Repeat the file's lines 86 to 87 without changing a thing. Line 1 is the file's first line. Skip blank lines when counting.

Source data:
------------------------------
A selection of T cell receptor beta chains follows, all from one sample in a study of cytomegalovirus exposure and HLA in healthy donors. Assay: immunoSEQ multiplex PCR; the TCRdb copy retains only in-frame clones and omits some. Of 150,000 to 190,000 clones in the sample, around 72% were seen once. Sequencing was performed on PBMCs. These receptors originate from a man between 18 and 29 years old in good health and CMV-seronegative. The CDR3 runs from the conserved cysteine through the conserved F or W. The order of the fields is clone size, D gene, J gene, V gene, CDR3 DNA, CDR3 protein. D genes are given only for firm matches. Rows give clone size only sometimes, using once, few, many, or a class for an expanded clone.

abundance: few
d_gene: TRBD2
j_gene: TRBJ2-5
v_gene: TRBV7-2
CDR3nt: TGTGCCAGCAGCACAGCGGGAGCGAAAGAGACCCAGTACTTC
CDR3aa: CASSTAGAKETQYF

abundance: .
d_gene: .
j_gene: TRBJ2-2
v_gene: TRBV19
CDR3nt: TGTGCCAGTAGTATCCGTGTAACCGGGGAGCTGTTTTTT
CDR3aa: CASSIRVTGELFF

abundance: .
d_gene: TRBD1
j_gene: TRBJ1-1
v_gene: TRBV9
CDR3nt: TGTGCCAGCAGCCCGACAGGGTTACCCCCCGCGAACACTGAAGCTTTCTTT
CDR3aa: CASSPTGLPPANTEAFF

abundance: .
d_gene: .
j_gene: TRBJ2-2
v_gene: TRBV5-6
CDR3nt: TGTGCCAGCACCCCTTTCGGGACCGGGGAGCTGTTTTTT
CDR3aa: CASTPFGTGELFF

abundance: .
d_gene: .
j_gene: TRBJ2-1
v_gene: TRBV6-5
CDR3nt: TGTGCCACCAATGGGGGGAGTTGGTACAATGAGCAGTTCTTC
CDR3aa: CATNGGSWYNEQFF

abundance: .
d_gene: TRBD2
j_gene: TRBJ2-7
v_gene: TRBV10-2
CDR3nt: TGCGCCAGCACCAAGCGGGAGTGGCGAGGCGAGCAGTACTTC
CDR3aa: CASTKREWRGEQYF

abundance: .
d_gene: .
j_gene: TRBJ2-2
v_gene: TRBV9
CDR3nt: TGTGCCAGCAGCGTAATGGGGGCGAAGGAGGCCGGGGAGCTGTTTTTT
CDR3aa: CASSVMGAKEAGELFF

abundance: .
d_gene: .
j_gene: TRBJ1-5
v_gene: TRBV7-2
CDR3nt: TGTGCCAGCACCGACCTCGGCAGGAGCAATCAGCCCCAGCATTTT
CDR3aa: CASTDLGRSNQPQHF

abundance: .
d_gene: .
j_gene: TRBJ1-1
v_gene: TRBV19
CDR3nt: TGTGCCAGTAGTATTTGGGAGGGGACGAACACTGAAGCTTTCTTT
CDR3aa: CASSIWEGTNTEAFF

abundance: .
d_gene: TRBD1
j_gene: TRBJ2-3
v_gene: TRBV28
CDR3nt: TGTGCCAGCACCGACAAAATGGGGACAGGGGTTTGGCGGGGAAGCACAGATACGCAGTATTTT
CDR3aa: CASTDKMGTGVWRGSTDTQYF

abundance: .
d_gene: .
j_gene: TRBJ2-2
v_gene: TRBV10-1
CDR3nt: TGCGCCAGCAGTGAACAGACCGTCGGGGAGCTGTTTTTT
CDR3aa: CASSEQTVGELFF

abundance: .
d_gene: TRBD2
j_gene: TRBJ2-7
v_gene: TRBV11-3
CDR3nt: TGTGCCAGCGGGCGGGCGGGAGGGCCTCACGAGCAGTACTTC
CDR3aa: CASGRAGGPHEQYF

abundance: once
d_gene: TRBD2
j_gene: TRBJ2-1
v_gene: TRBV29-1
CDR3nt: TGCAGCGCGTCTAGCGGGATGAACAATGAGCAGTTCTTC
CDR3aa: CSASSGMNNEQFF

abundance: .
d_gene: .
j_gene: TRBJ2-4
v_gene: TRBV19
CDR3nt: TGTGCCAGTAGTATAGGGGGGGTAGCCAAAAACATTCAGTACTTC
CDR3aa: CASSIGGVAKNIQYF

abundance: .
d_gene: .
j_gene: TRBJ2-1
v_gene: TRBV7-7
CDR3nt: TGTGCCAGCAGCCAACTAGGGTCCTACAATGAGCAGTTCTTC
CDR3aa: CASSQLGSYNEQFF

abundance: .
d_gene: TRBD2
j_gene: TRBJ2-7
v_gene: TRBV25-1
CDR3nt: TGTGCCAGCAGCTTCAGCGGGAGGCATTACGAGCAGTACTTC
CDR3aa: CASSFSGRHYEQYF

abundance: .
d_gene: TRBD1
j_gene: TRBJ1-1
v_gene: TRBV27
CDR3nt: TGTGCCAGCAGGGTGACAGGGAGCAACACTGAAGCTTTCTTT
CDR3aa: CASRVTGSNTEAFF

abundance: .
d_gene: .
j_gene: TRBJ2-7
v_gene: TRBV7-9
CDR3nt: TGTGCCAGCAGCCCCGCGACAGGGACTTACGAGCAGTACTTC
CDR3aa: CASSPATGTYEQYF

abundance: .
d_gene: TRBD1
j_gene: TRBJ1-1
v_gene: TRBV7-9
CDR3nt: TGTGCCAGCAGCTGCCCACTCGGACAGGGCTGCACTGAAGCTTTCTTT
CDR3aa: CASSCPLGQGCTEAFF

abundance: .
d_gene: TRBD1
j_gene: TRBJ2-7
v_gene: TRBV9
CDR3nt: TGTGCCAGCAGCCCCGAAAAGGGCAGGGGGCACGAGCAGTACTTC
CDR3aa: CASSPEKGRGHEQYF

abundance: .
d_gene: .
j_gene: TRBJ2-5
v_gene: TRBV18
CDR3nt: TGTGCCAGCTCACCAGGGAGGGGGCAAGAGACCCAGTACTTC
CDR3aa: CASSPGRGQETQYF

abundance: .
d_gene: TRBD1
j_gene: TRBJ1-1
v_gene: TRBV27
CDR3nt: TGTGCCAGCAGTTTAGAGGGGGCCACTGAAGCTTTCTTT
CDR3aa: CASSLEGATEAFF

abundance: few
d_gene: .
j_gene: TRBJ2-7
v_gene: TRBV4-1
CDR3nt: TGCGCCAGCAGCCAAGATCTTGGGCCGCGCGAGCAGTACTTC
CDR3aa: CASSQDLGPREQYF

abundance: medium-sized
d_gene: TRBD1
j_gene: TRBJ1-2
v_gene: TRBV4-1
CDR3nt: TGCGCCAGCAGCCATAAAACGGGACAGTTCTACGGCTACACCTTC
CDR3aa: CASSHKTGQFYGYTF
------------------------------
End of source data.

abundance: .
d_gene: .